A collaborative divorce is a process where you and your attorneys agree not to go to court. Additionally, you use other professionals, such as financial experts and mental health professionals, to guide you through the process. The other professionals are there as part of a collaborative team to assist you and your spouse in getting information and cooperating through the entire process.
In the clapper process, you have complete control over the process. That means you determine when the meetings are going to take place and determine whether or not you are going to agree to certain ideas. According to KeepOutOfCourt, you control whether or not the process will continue.
Second of all, you are never going to hear from anybody. Why is that important? When someone says they are going to see you in court, that really means that their attorney is going to file some paperwork, your attorney’s going to have to respond to that, and that is going to be a really expensive process for everybody. When you go to court, finally, you are going to find that a judge is making the decision for you.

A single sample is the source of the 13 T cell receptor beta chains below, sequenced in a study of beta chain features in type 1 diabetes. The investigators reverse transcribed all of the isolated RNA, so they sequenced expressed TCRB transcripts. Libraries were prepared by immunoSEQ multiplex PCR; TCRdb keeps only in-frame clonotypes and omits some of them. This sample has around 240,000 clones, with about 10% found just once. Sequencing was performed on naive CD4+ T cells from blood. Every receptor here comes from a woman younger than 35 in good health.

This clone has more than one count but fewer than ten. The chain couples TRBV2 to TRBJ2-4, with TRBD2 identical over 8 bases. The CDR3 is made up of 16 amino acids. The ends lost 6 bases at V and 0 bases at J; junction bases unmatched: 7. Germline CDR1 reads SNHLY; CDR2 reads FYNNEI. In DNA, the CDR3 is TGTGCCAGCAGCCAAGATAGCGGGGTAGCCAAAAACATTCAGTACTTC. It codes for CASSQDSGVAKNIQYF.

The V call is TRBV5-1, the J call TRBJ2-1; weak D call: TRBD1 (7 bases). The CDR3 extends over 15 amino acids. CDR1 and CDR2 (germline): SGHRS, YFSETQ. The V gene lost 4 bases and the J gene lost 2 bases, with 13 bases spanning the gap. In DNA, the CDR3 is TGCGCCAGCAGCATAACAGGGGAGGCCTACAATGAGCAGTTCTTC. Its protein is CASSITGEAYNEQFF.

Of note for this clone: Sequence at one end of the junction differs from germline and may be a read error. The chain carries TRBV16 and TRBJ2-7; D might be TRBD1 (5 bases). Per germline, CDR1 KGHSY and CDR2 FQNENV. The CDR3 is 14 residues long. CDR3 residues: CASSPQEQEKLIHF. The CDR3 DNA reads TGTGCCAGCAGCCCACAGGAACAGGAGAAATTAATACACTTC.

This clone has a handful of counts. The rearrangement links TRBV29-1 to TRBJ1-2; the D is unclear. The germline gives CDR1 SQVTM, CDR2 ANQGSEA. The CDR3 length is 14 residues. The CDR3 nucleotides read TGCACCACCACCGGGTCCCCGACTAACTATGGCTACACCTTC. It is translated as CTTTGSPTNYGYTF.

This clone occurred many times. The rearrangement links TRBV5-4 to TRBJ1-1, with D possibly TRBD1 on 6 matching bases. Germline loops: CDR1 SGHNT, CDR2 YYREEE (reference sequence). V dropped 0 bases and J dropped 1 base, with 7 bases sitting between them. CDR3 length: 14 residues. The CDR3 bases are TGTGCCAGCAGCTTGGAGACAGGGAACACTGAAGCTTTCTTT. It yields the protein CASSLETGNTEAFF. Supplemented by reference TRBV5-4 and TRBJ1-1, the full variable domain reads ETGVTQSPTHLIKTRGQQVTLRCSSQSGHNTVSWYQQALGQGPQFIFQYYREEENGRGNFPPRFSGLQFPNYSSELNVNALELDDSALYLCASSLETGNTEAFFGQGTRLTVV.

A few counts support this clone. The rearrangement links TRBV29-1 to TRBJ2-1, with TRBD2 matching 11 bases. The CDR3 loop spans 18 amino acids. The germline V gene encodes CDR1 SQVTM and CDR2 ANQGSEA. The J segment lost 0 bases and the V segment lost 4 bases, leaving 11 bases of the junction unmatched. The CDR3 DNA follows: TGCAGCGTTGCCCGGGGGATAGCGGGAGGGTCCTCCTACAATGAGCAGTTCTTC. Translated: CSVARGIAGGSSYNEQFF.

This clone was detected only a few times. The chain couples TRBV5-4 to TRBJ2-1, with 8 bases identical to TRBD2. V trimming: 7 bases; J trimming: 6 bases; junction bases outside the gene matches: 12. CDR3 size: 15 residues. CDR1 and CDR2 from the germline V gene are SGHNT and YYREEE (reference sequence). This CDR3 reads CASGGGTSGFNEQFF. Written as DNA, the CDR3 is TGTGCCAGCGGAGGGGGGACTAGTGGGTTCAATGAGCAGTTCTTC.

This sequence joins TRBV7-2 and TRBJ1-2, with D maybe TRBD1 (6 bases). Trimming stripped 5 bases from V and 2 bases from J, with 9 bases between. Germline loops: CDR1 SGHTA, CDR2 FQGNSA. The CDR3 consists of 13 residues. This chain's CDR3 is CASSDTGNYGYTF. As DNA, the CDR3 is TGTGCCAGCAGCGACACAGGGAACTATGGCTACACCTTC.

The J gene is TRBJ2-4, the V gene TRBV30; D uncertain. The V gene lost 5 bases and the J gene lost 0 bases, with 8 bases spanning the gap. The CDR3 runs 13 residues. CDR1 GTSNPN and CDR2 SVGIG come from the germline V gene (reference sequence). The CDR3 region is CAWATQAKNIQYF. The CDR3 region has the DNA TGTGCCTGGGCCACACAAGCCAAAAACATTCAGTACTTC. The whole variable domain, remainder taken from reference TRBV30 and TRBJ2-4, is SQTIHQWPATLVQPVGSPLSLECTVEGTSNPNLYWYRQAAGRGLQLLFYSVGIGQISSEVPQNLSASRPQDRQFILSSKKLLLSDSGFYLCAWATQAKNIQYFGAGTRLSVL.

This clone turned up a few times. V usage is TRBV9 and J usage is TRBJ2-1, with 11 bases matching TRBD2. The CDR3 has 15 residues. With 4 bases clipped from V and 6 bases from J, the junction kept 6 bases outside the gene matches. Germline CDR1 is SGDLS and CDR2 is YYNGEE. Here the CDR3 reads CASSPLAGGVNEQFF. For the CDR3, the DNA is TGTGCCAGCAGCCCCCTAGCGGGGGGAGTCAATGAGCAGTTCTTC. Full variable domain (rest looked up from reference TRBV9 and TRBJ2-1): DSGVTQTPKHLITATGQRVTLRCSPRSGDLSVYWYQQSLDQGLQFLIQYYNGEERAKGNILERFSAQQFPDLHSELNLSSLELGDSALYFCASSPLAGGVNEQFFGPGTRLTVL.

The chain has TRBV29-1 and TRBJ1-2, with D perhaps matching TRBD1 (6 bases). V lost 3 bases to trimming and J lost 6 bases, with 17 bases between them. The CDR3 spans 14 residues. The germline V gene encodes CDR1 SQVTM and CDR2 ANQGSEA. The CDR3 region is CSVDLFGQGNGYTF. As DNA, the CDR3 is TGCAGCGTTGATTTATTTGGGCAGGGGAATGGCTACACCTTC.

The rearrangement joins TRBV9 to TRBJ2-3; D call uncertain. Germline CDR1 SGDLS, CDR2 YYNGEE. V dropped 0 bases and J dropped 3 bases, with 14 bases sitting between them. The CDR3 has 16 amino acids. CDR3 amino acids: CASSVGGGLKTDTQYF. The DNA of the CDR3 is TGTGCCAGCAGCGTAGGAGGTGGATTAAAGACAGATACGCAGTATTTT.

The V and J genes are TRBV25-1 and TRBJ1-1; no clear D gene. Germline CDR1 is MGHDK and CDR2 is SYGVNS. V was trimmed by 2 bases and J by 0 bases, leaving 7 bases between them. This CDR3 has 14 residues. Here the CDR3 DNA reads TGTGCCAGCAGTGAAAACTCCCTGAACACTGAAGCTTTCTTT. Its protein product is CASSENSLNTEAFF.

It may seem having all those professionals in a room increases the cost versus litigation. But that is not actually true. In a collaborative divorce, there is a division of labor. Your financial expert is working on the financial aspect of the case, your coach is helping you with communication and your attorneys are providing you with the legal information that you need.
So why is that important? Well, the financial expert is going through all of your financial information, not the attorneys. They are the experts in the field, and they could help process that information. Their fees are usually less than your attorneys, and you are splitting their fees with your spouse.